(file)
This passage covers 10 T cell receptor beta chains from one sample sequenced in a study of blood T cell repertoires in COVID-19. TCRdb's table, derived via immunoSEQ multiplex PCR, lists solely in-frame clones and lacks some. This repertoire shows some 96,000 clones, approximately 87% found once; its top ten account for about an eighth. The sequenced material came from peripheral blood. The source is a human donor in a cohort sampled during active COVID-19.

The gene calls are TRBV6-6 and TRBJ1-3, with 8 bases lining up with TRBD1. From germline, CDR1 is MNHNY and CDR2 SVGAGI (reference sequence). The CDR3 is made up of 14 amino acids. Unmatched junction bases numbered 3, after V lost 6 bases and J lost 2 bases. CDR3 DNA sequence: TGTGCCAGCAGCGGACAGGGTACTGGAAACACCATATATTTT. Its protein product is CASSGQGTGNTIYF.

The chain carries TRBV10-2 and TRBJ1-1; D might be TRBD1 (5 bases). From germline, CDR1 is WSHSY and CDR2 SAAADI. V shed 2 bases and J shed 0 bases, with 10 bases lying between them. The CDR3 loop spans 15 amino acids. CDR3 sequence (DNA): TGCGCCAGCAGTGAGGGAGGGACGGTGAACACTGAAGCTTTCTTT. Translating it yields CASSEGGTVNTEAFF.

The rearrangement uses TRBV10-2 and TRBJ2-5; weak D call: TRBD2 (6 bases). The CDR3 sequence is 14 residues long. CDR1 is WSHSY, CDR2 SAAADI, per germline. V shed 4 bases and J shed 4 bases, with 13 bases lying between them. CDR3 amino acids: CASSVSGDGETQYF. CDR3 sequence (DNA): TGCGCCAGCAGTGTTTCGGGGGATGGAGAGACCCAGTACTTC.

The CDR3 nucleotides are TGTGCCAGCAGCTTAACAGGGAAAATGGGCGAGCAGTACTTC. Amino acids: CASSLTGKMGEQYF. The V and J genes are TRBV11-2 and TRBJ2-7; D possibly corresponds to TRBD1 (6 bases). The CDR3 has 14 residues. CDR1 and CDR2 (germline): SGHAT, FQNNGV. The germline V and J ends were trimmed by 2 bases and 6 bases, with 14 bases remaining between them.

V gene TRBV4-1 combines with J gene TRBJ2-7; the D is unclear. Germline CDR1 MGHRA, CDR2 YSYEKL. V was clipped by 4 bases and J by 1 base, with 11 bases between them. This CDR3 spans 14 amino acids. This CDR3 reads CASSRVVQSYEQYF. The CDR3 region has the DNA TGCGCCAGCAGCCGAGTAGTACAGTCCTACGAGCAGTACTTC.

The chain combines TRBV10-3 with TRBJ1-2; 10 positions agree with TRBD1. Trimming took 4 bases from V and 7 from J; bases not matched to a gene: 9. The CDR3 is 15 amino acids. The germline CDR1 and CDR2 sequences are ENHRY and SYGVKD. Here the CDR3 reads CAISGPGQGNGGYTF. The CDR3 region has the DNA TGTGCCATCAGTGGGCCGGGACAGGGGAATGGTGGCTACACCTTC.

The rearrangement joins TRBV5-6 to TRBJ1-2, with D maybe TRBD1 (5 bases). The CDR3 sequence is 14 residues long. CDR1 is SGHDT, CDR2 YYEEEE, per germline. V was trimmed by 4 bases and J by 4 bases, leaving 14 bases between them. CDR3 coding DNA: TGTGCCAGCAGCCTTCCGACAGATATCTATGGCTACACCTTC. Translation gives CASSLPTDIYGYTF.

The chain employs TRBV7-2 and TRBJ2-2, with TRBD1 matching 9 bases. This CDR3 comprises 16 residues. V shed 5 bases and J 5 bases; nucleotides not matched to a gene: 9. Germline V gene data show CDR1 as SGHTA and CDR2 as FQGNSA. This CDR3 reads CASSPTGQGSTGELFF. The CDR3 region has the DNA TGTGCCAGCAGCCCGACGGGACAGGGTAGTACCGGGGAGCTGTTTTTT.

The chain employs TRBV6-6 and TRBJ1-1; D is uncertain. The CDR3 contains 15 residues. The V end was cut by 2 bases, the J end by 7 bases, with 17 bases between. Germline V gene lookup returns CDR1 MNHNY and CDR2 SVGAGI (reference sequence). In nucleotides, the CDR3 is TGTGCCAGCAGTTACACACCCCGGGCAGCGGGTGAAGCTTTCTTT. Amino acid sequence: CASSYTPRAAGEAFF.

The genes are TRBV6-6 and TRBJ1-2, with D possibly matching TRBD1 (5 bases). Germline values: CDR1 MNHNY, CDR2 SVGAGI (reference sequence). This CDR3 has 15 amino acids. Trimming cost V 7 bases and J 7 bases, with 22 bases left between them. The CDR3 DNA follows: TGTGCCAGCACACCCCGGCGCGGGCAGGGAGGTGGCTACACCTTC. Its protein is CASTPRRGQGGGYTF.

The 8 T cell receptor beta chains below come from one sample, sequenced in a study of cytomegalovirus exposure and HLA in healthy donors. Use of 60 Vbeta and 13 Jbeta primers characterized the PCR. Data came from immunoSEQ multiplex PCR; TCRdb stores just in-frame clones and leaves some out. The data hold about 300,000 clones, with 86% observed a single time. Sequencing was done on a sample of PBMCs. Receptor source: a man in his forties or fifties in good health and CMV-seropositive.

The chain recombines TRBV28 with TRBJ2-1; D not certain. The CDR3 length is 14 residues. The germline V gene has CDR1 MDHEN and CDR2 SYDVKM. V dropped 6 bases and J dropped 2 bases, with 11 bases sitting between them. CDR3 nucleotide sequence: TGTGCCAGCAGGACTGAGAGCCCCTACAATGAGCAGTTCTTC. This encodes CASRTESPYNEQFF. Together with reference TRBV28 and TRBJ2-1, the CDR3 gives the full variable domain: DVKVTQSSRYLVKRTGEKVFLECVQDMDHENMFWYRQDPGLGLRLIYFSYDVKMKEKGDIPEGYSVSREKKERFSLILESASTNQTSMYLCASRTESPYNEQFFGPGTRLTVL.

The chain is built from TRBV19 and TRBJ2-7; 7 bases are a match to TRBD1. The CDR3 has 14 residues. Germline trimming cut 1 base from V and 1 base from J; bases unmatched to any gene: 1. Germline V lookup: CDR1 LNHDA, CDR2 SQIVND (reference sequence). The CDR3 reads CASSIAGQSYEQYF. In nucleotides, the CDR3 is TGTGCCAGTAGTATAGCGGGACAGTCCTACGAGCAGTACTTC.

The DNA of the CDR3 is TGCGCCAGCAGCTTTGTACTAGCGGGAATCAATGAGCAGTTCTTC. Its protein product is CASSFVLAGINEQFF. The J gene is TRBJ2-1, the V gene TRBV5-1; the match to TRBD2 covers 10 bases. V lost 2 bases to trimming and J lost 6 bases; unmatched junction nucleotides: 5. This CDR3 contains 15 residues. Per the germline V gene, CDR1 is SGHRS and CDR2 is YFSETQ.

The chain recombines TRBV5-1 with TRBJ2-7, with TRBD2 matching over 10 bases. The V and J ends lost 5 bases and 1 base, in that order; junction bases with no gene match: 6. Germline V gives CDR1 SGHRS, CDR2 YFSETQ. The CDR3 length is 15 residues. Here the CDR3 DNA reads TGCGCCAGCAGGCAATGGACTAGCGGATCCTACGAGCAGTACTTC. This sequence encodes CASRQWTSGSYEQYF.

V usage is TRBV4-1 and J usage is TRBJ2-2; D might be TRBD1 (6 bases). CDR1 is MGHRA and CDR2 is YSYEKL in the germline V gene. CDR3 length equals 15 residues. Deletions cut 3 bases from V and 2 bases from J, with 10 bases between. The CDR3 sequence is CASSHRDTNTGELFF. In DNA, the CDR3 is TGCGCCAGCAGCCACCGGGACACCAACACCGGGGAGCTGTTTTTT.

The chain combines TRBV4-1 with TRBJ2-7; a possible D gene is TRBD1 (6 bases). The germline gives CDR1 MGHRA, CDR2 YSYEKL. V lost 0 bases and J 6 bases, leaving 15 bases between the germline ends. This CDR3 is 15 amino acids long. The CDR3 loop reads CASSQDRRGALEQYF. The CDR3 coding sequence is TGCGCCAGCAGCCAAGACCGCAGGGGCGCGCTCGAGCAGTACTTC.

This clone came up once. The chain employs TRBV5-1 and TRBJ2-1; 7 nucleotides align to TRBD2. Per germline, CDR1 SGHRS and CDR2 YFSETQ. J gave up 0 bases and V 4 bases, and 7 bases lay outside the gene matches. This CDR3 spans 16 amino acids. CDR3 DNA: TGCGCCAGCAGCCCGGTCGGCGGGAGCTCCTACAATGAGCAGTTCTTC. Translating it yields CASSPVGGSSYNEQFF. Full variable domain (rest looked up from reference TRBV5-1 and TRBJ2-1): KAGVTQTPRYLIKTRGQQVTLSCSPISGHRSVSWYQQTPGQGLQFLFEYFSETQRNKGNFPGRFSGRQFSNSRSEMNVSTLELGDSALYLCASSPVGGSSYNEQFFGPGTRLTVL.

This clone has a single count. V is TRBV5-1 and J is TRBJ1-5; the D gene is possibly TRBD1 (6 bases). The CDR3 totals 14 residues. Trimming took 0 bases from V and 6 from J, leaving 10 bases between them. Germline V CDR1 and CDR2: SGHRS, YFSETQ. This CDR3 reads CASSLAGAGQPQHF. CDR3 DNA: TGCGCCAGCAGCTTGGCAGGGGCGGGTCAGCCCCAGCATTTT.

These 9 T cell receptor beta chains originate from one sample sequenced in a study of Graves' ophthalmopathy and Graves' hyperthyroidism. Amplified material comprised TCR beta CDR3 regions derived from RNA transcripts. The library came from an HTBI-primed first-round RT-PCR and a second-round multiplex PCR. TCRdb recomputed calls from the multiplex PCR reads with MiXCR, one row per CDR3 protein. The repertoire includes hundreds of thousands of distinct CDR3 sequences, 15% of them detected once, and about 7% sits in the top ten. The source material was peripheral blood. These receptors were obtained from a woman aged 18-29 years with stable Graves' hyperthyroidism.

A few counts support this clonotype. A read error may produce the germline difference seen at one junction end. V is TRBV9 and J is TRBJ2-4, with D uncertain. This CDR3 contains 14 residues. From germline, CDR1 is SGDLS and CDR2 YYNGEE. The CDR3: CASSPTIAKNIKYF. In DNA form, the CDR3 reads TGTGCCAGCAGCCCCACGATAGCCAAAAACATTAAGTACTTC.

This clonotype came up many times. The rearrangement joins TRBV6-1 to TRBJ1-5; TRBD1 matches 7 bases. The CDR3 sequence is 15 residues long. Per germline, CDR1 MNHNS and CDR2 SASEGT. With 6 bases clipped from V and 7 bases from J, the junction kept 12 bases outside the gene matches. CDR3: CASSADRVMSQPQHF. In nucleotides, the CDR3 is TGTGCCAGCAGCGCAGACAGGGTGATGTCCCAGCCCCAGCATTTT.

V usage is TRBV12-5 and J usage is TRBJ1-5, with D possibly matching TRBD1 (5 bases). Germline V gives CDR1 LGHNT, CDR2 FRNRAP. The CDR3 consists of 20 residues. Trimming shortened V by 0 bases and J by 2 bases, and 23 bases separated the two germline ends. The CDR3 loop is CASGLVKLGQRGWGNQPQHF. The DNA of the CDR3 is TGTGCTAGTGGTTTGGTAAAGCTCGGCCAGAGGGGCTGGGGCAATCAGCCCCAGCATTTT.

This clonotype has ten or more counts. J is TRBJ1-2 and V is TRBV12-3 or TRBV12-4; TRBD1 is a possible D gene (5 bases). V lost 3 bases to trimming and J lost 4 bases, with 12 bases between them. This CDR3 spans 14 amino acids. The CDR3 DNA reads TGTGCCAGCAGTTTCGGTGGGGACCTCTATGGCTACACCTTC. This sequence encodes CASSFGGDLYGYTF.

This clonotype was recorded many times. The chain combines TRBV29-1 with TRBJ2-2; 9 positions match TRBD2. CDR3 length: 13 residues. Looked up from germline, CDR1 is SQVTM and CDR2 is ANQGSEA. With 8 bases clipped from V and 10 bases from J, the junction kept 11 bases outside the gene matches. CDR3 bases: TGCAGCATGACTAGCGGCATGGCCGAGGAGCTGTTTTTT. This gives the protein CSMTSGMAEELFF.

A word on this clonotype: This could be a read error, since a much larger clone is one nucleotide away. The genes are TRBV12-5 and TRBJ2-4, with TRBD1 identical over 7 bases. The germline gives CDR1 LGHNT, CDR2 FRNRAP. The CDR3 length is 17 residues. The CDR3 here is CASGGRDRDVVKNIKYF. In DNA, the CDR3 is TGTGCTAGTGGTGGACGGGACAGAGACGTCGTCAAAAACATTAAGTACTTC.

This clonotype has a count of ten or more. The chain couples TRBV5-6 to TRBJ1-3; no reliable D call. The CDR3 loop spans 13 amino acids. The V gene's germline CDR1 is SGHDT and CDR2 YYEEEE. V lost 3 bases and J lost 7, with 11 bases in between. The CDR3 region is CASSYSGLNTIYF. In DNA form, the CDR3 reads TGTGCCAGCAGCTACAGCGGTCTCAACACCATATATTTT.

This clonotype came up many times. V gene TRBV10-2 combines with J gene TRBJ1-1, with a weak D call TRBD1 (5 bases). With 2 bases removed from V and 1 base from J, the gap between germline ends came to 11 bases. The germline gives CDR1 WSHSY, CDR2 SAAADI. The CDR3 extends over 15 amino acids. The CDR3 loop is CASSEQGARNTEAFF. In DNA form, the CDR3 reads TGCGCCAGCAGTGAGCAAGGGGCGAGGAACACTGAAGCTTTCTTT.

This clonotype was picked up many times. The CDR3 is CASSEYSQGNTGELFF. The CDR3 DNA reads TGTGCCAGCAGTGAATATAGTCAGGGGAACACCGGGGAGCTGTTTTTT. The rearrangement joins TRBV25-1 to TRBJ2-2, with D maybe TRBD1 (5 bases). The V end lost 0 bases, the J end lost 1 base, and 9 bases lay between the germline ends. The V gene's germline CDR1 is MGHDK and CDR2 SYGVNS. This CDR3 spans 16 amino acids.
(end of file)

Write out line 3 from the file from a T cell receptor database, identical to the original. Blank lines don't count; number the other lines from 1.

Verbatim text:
The chain carries TRBV10-2 and TRBJ1-1; D might be TRBD1 (5 bases). From germline, CDR1 is WSHSY and CDR2 SAAADI. V shed 2 bases and J shed 0 bases, with 10 bases lying between them. The CDR3 loop spans 15 amino acids. CDR3 sequence (DNA): TGCGCCAGCAGTGAGGGAGGGACGGTGAACACTGAAGCTTTCTTT. Translating it yields CASSEGGTVNTEAFF.